One way that can certainly reduce the overrepresentation of indigenous persons in the Canadian criminal justice system would be that of involving as many indigenous persons in policy-making as possible. That will make other members of the indigenous community feel that they are well represented in government activities and stop getting involved in criminal activities. This approach will also assist in addressing idleness among indigenous Canadian population because the majority will have jobs and will not have time to exercise criminal injustices. Poverty and illiteracy will also reduce among them (Bucerius & Tonry, 2014).
A multi-pronged approach is a general word describing a situation where more than one activity is occurring at different places and at different times. The approach is recommended because it will provide better training for those who are not indigenous professionals on how to apply alternative justice measures towards the indigenous community. Criminal Justice facilities are distributed equally to all regions which makes it easier for every Canadian to understand law from their locality (Arora et al., 2016).
In conclusion, it is very clear from the above discussion that indigenous persons in the Canadian criminal justice system have faced very severe experiences. Some of the experiences have denied them fundamental human rights. For instance, poverty, illiteracy, drug abuse and many other skills have been addressed as some of the significant experiences that affect indigenous persons in Canada. However, I would recommend that the United Nations department come up with numerous measures to take care of the indigenous generation so that they are not faced with extreme issues of crime.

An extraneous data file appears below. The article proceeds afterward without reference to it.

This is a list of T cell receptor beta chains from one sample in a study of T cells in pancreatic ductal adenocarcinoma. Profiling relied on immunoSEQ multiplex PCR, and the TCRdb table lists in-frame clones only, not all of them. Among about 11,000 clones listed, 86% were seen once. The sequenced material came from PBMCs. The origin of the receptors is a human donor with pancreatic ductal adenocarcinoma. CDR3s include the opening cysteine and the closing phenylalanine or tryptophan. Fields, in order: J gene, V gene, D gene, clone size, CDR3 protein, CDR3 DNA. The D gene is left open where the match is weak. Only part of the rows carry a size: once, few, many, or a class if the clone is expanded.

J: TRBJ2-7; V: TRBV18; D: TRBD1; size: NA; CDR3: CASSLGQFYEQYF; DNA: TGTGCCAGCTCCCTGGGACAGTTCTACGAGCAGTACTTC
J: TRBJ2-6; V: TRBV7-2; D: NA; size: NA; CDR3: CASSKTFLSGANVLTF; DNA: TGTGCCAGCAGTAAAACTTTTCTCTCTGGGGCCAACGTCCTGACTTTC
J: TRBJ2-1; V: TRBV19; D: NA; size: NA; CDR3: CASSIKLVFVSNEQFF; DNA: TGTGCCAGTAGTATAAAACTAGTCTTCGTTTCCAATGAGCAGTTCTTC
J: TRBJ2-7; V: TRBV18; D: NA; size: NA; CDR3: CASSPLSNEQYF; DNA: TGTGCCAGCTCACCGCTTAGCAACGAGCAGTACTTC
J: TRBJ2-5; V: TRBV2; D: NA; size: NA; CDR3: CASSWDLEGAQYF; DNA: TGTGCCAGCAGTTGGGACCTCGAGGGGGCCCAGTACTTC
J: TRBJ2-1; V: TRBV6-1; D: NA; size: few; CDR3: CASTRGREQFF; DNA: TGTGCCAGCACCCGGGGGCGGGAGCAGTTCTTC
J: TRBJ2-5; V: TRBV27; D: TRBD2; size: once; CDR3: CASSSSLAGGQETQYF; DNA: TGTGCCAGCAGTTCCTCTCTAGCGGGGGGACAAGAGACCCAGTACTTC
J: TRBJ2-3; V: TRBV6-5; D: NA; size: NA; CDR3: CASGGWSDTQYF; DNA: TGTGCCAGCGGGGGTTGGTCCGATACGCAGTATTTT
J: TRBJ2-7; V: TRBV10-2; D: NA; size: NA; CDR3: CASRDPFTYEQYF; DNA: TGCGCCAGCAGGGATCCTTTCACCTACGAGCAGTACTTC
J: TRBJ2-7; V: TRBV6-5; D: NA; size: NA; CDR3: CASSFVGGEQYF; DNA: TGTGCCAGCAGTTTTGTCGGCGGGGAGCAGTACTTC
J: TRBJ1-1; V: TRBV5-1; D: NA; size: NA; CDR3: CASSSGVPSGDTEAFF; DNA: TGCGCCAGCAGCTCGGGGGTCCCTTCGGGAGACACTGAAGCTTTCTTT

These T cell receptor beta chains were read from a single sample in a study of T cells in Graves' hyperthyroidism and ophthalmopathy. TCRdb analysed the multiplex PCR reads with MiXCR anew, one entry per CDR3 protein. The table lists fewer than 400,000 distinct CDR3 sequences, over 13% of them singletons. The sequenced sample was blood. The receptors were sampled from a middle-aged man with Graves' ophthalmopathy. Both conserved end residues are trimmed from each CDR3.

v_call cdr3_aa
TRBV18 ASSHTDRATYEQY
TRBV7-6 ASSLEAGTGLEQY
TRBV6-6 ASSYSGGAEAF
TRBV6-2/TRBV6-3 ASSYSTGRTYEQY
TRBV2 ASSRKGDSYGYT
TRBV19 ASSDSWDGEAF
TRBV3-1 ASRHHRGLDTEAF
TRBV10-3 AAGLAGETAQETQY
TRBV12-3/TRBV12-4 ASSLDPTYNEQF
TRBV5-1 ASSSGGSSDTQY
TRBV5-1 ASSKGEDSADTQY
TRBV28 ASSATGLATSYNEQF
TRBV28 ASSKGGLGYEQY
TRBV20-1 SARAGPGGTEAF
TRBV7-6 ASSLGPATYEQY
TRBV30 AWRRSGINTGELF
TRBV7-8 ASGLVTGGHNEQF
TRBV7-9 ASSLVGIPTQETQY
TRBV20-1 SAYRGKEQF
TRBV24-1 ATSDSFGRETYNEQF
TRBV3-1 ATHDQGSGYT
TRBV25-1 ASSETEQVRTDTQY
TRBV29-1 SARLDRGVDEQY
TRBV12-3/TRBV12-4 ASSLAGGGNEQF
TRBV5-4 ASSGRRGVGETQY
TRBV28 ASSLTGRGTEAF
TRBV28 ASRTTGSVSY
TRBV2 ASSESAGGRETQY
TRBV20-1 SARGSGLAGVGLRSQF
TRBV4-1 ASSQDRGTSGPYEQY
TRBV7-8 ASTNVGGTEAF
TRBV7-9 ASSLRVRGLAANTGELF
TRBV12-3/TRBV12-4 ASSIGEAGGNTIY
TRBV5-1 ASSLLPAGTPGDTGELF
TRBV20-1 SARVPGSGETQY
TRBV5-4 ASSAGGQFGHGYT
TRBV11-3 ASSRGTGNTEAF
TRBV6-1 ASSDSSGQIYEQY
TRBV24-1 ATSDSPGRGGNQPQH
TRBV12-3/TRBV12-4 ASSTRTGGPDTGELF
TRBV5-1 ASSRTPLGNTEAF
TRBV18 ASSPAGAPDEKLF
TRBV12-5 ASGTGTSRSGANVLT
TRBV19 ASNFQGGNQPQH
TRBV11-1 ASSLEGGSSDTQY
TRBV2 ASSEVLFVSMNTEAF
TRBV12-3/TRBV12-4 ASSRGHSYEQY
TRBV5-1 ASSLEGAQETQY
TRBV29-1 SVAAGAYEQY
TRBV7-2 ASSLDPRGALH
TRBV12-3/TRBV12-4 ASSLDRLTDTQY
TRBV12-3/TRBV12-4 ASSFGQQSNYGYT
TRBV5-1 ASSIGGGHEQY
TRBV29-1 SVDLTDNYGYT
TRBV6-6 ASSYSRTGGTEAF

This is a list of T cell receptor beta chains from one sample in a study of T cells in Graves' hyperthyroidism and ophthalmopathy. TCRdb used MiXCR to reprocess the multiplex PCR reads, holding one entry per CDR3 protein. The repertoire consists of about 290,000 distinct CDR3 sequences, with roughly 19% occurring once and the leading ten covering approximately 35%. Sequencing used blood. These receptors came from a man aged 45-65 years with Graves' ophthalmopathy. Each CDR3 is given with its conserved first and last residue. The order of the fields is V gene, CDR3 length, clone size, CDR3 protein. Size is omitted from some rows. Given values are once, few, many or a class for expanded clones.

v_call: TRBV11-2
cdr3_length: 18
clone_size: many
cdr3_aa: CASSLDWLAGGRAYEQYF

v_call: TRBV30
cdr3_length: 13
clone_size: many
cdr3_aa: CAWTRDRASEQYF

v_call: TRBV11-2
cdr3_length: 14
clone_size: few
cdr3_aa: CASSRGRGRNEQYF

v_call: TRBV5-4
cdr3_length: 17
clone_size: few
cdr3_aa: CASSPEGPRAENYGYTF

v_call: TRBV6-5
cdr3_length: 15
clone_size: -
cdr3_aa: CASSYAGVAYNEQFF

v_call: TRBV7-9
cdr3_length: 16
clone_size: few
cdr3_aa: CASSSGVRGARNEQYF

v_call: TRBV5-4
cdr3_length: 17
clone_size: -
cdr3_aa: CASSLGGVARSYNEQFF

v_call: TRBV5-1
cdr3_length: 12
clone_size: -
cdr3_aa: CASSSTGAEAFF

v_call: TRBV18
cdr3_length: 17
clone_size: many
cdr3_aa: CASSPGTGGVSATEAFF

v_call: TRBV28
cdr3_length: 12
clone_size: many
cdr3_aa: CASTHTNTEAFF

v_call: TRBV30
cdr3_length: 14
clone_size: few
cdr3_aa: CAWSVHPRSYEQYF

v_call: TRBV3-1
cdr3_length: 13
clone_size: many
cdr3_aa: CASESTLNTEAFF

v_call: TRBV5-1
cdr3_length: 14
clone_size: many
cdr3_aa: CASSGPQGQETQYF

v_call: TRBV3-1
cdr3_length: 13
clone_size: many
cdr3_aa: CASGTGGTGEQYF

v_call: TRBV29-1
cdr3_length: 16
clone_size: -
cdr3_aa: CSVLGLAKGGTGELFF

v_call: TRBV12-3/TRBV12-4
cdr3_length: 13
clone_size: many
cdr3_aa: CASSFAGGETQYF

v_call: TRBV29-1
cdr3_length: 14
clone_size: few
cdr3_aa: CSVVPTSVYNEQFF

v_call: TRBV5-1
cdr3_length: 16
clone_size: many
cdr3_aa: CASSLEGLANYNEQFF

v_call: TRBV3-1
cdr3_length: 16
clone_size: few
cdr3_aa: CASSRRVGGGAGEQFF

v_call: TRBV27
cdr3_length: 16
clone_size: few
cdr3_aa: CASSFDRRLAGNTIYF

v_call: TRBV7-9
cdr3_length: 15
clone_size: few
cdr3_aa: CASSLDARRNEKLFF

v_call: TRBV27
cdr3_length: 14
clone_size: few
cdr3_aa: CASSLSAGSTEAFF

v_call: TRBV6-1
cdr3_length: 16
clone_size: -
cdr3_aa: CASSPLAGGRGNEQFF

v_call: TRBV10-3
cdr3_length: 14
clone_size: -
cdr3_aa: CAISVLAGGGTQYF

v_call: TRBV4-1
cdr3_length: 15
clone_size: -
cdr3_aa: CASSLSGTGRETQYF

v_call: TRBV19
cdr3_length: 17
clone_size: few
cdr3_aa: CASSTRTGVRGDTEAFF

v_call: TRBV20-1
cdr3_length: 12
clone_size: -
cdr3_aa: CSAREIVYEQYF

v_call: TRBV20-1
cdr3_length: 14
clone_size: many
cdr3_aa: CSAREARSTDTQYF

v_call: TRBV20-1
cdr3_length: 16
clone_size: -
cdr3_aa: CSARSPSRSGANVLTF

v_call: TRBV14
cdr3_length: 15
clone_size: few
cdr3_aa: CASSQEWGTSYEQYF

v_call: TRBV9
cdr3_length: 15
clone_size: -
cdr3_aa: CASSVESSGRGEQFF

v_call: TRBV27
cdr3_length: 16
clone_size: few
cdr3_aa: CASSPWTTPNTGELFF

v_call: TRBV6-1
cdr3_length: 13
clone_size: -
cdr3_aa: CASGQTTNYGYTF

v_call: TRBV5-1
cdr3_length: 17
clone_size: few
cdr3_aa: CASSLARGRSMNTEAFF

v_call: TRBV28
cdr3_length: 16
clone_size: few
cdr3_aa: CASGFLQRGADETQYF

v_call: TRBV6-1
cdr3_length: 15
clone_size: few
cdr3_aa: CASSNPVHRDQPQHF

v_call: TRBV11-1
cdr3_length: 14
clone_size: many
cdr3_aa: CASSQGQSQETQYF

Bucerius, S. M., & Tonry, M. H. (Eds.). (2014). The Oxford handbook of ethnicity, crime, and immigration. Oxford Handbooks.
Jennings, W. G., & Maldonado-Molina, M. M. (Eds.). (2016). The encyclopedia of crime and punishment (Vol. 1). John Wiley & Sons.
Martínez Chávez, E. (2017). Jorge Alberto Núñez. Fernando Cadalso y la reforma penitenciaria en España (1883-1939). Madrid: Universidad Carlos III de Madrid, 2014, 487 p. ISBN 978-84-9085-195-1 (Versión en internet: http://e-archivo.uc3m.es/bitstream/handle/10016/19662/caldalso_nunez_hd29_2014.pdf?sequence=3). Relaciones Estudios De Historia Y Sociedad, 38(151), 330. doi: 10.24901/rehs.v38i151.268
Prins, S. (2011). Does Transinstitutionalization Explain the Overrepresentation of People with Serious Mental Illnesses in the Criminal Justice System?. Community Mental Health Journal, 47(6), 716-722. doi: 10.1007/s10597-011-9420-y
Reasons, C., Hassan, S., Ma, M., Monchalin, L., Bige, M., Paras, C., & Arora, S. (2016). Race and Criminal Justice in Canada. International Journal of Criminal Justice Sciences, 11(2).
Strategic Plan for Aboriginal Corrections. (2019). Retrieved from https://www.csc-scc.gc.ca/aboriginal/6-eng.shtml